The parents of a four-year-old boy with autism who died two days after being discharged from a Nottingham hospital without being given a blood test are suing over his death, lawyers said.
Harry Procko, who was born with a hole in his heart, was referred to Nottingham Children's Hospital in June after getting a severe stomach bug.
His family's lawyers say he was sent home the following day after doctorsdecided he didn't need blood tests. He died two days later on June 23.
A blood test taken immediately before his death found that his blood pH level was so skewed he had no chance of survival.
Harry's parents, Richard Clements and Maria Procko, from Nottingham, aredemanding answers into their son's death.
Their lawyers, Irwin Mitchell, said a report ordered by hospital bosses wascritical of Harry's treatment and stated there was a 'missed opportunity toperform a blood test on Friday June 20'.
They say the report also found that had there not been a failure to communicate the seriousness of Harry's condition, his death may have been prevented.
But Nottingham University Hospitals Trust said they carried out a detailedinvestigation into the death and "found no negligent practice by staff".
Harry's father Richard, 48, is running a campaign calling for hospital guidelines to be changed when dealing with children with special needs.
The family's solicitor Adam Wright said: "This is obviously a very difficulttime for Harry's parents and they are devastated by his death.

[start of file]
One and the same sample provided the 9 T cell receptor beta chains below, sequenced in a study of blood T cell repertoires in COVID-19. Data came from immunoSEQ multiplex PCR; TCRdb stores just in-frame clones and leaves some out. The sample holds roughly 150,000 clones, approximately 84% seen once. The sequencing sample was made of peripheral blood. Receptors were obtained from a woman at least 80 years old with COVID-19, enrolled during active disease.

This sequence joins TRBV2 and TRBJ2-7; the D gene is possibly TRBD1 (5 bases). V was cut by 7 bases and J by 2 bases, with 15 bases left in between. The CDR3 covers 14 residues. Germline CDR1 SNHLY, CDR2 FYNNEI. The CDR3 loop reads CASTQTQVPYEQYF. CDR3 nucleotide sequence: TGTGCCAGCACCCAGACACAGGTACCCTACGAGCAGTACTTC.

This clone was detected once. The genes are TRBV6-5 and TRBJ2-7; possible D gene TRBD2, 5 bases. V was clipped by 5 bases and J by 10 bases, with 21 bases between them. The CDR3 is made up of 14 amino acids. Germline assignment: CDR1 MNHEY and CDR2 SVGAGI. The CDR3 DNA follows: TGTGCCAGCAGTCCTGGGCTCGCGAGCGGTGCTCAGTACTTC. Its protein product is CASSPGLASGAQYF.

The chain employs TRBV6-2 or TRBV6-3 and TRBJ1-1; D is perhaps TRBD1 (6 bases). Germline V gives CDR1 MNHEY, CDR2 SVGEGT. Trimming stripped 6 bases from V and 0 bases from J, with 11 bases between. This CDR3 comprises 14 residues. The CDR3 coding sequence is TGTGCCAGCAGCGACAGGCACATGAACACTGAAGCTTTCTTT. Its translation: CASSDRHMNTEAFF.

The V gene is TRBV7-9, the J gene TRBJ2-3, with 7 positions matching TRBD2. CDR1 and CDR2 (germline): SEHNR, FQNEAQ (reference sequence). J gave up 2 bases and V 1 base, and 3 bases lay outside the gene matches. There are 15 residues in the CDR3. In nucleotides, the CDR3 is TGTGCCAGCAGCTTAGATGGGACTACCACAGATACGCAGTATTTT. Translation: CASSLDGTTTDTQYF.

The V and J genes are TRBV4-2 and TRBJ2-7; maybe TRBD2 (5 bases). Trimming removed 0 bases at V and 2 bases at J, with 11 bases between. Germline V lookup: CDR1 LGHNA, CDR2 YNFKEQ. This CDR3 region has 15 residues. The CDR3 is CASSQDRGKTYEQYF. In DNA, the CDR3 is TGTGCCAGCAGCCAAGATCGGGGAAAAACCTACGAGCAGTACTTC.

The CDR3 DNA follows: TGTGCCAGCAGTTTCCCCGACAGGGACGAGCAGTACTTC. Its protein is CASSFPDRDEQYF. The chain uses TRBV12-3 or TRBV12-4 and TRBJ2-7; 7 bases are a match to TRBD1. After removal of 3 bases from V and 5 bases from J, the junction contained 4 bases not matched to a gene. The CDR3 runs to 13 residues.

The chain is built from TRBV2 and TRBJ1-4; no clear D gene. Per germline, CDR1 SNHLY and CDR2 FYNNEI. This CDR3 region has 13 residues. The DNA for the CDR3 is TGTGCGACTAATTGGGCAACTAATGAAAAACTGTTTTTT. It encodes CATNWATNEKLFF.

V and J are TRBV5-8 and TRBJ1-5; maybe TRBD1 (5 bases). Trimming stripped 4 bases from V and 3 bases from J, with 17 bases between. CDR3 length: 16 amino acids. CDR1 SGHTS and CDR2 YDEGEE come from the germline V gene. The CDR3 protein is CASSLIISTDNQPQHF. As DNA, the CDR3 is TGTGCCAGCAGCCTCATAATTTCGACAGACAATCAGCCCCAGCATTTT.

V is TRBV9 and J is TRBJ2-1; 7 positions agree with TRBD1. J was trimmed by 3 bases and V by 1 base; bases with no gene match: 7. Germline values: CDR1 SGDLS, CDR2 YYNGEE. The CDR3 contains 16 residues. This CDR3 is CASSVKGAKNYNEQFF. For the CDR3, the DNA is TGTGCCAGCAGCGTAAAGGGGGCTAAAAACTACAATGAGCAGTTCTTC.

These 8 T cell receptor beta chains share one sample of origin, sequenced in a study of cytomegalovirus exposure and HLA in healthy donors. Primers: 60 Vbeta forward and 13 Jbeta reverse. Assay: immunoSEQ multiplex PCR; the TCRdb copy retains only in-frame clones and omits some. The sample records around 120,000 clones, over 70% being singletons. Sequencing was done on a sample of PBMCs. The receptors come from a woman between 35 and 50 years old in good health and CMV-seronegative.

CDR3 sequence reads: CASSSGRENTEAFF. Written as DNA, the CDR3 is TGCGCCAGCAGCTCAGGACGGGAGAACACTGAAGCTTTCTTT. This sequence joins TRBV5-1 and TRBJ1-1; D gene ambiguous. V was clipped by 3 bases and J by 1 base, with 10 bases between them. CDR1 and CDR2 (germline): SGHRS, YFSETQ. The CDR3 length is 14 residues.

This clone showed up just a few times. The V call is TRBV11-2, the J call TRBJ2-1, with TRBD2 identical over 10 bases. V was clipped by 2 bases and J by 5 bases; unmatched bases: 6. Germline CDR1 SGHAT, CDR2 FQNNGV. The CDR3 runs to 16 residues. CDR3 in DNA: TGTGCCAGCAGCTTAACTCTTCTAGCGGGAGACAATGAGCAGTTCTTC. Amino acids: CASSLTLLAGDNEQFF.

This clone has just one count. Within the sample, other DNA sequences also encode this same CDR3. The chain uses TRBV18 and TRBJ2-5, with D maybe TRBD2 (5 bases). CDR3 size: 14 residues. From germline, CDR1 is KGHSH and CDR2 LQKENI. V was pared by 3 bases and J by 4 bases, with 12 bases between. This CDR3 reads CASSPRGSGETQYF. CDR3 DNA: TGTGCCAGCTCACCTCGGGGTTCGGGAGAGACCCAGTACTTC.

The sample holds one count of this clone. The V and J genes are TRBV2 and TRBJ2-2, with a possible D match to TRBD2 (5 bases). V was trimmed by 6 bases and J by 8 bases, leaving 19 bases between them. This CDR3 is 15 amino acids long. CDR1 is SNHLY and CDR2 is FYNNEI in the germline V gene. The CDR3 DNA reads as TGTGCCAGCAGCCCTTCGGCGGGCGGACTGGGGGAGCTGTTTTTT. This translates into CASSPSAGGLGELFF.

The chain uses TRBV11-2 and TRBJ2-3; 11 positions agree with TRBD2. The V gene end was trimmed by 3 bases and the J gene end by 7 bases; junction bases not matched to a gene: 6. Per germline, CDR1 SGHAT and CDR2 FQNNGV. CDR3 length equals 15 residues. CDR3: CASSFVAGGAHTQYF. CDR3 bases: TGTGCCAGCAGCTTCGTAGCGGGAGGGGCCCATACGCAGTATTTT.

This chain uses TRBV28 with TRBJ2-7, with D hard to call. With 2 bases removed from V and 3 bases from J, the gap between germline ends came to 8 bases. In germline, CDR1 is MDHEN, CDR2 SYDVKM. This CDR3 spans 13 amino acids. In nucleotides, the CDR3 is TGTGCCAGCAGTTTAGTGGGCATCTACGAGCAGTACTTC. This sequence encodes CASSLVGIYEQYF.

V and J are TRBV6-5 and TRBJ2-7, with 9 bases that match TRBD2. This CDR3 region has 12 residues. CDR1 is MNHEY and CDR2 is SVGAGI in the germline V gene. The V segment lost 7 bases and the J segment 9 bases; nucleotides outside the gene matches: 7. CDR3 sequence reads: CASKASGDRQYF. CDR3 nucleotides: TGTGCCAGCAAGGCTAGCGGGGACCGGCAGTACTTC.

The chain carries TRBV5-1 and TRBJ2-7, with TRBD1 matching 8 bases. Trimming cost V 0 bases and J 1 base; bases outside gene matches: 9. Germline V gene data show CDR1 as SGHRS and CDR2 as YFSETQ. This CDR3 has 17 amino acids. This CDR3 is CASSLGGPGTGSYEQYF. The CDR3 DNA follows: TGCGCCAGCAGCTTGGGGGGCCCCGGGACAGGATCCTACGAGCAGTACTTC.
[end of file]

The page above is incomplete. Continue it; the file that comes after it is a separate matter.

"They just want answers as to what went wrong and why so that lessons can be learnt to improve care for others in future. We hope the NHS Trust will work with us to resolve the case quickly and fairly in light of the findings of the published report."
Dr Stephen Fowlie, medical director at Nottingham University Hospitals Trust, said: "We reiterate our condolences to the family. Our thoughts remain with them during this painful time.
"We have completed our detailed investigation of Harry's care. An externalindependent expert has carefully considered our investigation of this case and Report.
"Our investigation found no negligent practice by staff involved in Harry's care."
He said the report picked up "some weaknesses in our processes" which led to delays in Harry's care, but said the blood test was not thought to be necessary by treating doctors.
The hospital has discussed the findings with Harry's family and is strengthening its transfer processes, he added.